Skin cancer affects one in five Americans
Skin cancer affects one in five Americans. The most common are basal cell carcinomas, squamous cell carcinomas, and malignant melanomas. So Skin Cancer Management is an important service we offer at Olympic Dermatology & Laser Clinic. Our preference, of course, is to help patients avoid skin cancer in the first place with preventive care and advice. But ultimately it’s up to each person to apply that prescription. A recent study reveals it’s more important than ever for men. In a new survey, just 51 percent of US men reported using sunscreen in the past 12 months, and an alarming 70 percent did not know the warning signs of skin cancer. The truth is, with a few minor lifestyle adjustments, men (and women) can easily reduce their skin cancer risk to a minimum. Here’s how:
- Seek the shade between 10 AM and 4 PM, when the sun is most intense. Schedule outdoor activities such as yard work, running errands, and walking the dog in early morning or late afternoon.
- Cover up with clothing, including a broad-brimmed hat and UV-blocking sunglasses. Most skin cancers develop on skin that receives a lot of sun exposure. Long pants and long-sleeved shirts cover more skin. And while a baseball cap is better than nothing, it’s far better to wear a broad-brimmed hat (like an outback or bucket hat), which will shade the often exposed neck and tops of the shoulders as well as the face. Close-fitting, UV-blocking sunglasses help protect the eyes and surrounding areas.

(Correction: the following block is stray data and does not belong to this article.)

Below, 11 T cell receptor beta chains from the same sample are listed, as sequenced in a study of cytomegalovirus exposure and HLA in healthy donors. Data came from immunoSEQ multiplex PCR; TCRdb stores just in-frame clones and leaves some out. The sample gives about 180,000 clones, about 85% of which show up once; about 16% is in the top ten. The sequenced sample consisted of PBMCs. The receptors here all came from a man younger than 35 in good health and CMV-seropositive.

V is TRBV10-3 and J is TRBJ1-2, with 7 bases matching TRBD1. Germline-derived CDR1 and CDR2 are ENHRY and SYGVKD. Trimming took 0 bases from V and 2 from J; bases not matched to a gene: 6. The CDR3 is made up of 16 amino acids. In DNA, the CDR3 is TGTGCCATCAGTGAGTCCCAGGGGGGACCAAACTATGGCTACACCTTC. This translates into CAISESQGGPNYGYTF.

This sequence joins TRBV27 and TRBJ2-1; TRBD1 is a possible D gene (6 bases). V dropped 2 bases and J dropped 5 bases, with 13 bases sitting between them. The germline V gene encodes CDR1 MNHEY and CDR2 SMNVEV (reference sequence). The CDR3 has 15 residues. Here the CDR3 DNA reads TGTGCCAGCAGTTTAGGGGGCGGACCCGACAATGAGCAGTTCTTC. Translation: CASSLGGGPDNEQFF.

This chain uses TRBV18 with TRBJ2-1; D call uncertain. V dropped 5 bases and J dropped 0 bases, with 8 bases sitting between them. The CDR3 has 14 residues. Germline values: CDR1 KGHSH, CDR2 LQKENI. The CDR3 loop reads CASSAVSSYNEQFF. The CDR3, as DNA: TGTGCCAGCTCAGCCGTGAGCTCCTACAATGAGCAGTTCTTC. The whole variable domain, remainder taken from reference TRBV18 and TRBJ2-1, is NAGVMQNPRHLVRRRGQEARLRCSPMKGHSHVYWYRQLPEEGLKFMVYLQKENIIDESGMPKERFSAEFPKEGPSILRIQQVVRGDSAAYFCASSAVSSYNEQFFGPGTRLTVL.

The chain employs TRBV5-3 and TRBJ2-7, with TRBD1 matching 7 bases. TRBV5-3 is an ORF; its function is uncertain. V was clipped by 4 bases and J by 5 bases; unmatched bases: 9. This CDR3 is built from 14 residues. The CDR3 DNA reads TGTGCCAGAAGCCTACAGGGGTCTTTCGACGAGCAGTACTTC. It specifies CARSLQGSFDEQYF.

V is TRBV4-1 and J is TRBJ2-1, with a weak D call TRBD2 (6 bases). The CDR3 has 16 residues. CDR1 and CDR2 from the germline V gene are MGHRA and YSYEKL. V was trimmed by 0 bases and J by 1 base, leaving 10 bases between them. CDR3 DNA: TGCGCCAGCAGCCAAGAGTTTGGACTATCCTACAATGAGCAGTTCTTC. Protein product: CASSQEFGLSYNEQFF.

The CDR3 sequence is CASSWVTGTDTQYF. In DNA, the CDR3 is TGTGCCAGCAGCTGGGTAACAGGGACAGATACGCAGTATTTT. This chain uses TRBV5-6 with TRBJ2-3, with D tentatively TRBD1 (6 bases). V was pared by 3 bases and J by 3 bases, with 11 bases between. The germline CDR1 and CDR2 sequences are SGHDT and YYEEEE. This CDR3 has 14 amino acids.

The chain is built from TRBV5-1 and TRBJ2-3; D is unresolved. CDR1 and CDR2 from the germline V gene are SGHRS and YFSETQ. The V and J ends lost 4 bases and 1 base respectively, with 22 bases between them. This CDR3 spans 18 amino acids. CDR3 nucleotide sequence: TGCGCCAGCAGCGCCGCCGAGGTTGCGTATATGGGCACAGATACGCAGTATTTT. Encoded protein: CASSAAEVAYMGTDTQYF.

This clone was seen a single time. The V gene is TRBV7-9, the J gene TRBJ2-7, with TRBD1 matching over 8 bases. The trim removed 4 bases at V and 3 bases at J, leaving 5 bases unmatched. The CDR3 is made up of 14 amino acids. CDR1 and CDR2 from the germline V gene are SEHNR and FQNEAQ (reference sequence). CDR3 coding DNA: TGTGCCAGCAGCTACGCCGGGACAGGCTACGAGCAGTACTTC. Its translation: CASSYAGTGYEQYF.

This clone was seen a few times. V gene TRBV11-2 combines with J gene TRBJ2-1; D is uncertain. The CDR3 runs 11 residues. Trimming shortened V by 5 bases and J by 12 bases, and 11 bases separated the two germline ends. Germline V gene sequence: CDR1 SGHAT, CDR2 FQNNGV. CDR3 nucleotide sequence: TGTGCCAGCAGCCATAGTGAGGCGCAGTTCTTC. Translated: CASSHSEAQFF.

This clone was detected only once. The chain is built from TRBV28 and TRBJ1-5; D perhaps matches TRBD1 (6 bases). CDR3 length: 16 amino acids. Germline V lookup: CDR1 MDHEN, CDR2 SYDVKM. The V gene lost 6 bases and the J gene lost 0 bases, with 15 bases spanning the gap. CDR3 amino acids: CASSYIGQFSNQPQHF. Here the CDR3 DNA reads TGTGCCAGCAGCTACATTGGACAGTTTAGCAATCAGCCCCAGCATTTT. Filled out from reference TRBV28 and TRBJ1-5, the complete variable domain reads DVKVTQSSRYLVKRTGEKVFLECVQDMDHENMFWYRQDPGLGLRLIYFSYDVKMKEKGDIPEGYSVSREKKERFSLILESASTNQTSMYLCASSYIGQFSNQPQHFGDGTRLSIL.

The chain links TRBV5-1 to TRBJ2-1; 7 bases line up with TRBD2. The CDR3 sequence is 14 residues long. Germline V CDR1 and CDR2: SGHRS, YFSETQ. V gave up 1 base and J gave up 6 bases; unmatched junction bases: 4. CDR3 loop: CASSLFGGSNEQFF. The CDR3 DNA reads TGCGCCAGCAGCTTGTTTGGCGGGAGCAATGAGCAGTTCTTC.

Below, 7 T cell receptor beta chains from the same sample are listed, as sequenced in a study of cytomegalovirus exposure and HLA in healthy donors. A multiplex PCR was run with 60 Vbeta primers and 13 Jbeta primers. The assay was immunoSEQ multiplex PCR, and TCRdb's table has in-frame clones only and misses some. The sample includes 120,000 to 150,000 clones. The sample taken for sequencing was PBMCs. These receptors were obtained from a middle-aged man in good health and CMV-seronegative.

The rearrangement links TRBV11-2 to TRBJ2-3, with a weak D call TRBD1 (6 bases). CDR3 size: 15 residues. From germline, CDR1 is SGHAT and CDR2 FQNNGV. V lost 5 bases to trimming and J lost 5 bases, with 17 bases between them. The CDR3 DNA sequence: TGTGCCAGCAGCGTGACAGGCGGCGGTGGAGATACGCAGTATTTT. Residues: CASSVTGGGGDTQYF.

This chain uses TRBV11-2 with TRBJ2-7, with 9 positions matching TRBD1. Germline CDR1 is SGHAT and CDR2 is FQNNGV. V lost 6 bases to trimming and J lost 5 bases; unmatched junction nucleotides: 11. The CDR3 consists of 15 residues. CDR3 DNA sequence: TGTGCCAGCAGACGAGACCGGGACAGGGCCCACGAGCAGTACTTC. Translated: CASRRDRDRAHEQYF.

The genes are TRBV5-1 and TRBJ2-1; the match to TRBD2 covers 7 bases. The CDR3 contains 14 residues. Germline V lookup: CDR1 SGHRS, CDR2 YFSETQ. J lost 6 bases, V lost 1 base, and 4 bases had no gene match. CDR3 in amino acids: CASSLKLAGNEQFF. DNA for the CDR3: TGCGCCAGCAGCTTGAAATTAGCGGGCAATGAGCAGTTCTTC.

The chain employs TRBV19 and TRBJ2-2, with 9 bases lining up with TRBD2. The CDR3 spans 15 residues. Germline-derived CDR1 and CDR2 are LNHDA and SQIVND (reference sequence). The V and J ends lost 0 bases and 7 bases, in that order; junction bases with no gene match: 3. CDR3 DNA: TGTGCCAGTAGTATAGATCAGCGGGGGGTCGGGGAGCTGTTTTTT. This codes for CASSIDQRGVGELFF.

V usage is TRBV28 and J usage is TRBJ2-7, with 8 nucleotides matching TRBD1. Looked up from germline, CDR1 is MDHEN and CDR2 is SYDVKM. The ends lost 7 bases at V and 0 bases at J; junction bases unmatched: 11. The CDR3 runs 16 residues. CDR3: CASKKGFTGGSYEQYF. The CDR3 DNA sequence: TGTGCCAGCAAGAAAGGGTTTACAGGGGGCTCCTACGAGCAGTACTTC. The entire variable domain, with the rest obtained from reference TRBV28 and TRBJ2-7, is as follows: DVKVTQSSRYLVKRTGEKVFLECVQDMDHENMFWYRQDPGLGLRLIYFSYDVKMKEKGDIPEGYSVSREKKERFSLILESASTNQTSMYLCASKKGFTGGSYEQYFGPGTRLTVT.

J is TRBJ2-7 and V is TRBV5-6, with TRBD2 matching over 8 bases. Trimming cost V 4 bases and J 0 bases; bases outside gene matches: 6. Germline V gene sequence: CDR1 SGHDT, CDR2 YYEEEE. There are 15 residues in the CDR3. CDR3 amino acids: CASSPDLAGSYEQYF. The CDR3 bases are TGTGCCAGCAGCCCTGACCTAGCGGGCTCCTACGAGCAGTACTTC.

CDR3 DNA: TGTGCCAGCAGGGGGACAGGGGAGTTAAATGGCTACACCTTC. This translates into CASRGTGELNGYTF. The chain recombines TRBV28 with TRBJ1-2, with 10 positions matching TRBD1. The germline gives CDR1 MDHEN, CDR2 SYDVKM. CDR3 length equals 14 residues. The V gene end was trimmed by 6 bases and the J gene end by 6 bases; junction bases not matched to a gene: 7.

- Wear a broad spectrum (UVA/UVB) sunscreen with an SPF of 15 or higher every day. For extended outdoor activity, use a water-resistant, broad spectrum sunscreen with an SPF of 30+. Apply one ounce 30 minutes before heading outside, and reapply every two hours, or immediately after swimming or sweating heavily.
- Examine your skin head-to-toe every month. If you spot suspicious lesions, you increase your chances of detecting skin cancers at an early stage, when they are easiest to cure. Unfortunately, only 31 percent of men surveyed know how to perform skin self-exams.
- See your physician every year for a professional skin exam. Just 21 percent of the survey’s male respondents said they were likely to see a medical professional for a skin exam this year.